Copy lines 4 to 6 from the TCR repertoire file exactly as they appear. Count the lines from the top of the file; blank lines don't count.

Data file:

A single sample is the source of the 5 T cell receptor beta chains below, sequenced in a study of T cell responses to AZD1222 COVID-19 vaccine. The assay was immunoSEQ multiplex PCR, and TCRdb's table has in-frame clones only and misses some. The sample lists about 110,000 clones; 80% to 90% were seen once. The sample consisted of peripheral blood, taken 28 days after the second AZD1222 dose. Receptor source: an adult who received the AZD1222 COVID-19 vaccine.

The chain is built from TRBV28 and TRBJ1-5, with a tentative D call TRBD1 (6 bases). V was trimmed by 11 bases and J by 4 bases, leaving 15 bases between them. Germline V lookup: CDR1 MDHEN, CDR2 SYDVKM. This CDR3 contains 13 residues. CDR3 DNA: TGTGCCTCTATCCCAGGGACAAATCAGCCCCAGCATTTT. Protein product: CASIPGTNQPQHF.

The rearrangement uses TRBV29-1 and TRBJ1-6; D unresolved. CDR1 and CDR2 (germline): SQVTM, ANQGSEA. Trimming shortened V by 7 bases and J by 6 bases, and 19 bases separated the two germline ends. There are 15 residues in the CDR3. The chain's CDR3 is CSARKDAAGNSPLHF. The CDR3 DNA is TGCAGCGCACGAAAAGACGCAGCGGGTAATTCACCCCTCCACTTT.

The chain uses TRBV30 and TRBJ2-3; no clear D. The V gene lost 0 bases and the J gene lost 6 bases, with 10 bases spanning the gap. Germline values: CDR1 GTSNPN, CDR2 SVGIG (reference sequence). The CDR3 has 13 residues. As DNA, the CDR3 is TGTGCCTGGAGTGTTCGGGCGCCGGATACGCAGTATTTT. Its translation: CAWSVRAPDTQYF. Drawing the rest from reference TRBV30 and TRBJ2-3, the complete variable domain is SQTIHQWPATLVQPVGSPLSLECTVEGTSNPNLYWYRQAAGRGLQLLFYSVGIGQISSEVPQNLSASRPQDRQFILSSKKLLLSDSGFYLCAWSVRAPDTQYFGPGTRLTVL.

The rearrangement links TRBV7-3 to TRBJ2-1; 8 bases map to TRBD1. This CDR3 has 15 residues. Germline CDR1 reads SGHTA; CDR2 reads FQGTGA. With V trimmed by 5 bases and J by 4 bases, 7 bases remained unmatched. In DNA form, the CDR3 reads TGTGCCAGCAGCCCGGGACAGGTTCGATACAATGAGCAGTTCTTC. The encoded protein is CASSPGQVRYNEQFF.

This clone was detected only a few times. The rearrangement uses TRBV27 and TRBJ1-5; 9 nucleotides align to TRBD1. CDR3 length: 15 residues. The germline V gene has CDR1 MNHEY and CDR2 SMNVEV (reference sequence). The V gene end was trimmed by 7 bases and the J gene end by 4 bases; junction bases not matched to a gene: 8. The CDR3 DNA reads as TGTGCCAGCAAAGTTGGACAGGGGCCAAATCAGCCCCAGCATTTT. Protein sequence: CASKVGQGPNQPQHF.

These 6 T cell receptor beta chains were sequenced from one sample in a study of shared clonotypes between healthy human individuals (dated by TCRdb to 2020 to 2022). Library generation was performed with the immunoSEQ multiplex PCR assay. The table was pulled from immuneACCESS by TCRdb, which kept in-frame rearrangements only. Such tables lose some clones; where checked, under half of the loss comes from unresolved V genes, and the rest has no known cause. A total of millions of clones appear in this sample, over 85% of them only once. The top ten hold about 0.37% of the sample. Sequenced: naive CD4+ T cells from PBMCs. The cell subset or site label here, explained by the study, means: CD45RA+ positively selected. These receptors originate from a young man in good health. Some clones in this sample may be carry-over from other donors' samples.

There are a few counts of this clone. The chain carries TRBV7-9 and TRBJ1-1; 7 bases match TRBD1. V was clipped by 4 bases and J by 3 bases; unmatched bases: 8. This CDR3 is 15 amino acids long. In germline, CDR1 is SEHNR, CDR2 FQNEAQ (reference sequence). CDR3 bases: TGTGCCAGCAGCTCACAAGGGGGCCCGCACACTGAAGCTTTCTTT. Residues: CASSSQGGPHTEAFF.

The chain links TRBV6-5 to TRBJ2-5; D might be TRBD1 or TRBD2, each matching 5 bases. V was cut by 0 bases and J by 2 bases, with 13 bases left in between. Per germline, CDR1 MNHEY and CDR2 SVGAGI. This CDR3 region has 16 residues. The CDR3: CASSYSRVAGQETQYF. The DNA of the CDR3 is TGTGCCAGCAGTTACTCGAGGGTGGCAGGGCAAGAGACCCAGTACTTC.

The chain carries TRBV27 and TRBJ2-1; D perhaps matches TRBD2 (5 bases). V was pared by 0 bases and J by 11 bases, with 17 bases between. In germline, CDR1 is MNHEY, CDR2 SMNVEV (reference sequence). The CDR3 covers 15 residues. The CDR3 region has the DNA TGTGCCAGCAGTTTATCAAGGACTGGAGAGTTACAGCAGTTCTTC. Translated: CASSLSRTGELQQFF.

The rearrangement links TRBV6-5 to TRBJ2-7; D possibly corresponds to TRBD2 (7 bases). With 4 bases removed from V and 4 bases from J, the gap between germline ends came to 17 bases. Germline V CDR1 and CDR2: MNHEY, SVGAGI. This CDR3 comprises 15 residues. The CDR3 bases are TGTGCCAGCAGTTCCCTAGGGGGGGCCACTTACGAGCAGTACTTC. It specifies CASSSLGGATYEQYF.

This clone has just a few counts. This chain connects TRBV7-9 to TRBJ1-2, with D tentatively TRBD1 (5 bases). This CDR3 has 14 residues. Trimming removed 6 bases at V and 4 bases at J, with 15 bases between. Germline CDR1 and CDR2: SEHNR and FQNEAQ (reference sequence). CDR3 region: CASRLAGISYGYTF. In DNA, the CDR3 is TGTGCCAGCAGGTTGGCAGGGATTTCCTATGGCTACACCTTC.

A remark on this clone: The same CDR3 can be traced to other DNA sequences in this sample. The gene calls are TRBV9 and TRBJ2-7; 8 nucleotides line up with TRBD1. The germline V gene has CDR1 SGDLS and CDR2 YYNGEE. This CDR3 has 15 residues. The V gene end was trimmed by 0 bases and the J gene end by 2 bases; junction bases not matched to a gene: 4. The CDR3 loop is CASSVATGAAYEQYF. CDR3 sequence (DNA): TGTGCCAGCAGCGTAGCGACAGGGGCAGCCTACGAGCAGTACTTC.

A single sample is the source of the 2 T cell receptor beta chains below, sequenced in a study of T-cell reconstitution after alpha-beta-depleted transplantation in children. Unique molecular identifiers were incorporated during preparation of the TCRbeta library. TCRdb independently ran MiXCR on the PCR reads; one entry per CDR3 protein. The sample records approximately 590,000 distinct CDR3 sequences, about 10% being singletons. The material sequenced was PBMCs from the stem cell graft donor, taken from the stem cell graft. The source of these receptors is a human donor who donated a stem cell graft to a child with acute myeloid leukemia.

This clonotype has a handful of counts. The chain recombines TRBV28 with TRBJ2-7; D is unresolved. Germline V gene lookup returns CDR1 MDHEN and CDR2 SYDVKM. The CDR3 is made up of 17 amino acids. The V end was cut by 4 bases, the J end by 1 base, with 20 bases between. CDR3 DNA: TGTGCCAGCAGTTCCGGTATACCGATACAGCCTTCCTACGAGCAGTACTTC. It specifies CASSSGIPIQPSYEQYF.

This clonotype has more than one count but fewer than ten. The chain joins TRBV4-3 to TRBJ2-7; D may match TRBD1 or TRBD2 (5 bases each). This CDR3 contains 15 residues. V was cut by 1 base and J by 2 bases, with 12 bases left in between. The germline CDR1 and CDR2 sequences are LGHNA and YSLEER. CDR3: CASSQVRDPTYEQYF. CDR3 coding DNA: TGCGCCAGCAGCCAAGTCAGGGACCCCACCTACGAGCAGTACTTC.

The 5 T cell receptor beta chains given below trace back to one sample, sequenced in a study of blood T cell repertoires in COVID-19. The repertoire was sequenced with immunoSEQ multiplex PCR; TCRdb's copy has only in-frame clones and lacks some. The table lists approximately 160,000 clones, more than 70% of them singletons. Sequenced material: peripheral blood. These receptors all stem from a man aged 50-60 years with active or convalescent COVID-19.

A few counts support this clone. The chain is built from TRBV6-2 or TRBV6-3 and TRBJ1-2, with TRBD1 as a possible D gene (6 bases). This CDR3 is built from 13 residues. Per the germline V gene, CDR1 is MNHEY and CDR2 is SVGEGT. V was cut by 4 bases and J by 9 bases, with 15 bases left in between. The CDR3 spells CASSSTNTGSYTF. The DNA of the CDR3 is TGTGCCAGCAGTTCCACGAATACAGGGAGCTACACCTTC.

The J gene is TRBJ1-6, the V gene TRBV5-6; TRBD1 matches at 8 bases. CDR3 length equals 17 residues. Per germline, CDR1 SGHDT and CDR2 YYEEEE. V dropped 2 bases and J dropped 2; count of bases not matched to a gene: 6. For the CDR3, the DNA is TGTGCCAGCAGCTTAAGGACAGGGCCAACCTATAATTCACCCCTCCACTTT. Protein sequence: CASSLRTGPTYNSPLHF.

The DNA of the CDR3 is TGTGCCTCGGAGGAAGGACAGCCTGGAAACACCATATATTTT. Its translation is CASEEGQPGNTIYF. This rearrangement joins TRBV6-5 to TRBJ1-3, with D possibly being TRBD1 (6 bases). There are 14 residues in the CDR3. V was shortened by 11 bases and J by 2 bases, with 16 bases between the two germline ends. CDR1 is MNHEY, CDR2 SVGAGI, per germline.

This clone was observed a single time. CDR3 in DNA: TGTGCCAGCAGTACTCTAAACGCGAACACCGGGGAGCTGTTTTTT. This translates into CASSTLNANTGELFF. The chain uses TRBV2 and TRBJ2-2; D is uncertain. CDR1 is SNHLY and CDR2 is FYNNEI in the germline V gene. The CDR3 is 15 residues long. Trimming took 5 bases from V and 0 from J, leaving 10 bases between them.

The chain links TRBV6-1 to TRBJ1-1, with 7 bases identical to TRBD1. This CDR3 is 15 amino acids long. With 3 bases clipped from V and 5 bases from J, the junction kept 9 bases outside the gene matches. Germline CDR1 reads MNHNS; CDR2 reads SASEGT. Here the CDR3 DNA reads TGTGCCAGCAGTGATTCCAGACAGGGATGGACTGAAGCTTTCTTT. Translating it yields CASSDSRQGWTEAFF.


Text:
The chain uses TRBV30 and TRBJ2-3; no clear D. The V gene lost 0 bases and the J gene lost 6 bases, with 10 bases spanning the gap. Germline values: CDR1 GTSNPN, CDR2 SVGIG (reference sequence). The CDR3 has 13 residues. As DNA, the CDR3 is TGTGCCTGGAGTGTTCGGGCGCCGGATACGCAGTATTTT. Its translation: CAWSVRAPDTQYF. Drawing the rest from reference TRBV30 and TRBJ2-3, the complete variable domain is SQTIHQWPATLVQPVGSPLSLECTVEGTSNPNLYWYRQAAGRGLQLLFYSVGIGQISSEVPQNLSASRPQDRQFILSSKKLLLSDSGFYLCAWSVRAPDTQYFGPGTRLTVL.

The rearrangement links TRBV7-3 to TRBJ2-1; 8 bases map to TRBD1. This CDR3 has 15 residues. Germline CDR1 reads SGHTA; CDR2 reads FQGTGA. With V trimmed by 5 bases and J by 4 bases, 7 bases remained unmatched. In DNA form, the CDR3 reads TGTGCCAGCAGCCCGGGACAGGTTCGATACAATGAGCAGTTCTTC. The encoded protein is CASSPGQVRYNEQFF.

This clone was detected only a few times. The rearrangement uses TRBV27 and TRBJ1-5; 9 nucleotides align to TRBD1. CDR3 length: 15 residues. The germline V gene has CDR1 MNHEY and CDR2 SMNVEV (reference sequence). The V gene end was trimmed by 7 bases and the J gene end by 4 bases; junction bases not matched to a gene: 8. The CDR3 DNA reads as TGTGCCAGCAAAGTTGGACAGGGGCCAAATCAGCCCCAGCATTTT. Protein sequence: CASKVGQGPNQPQHF.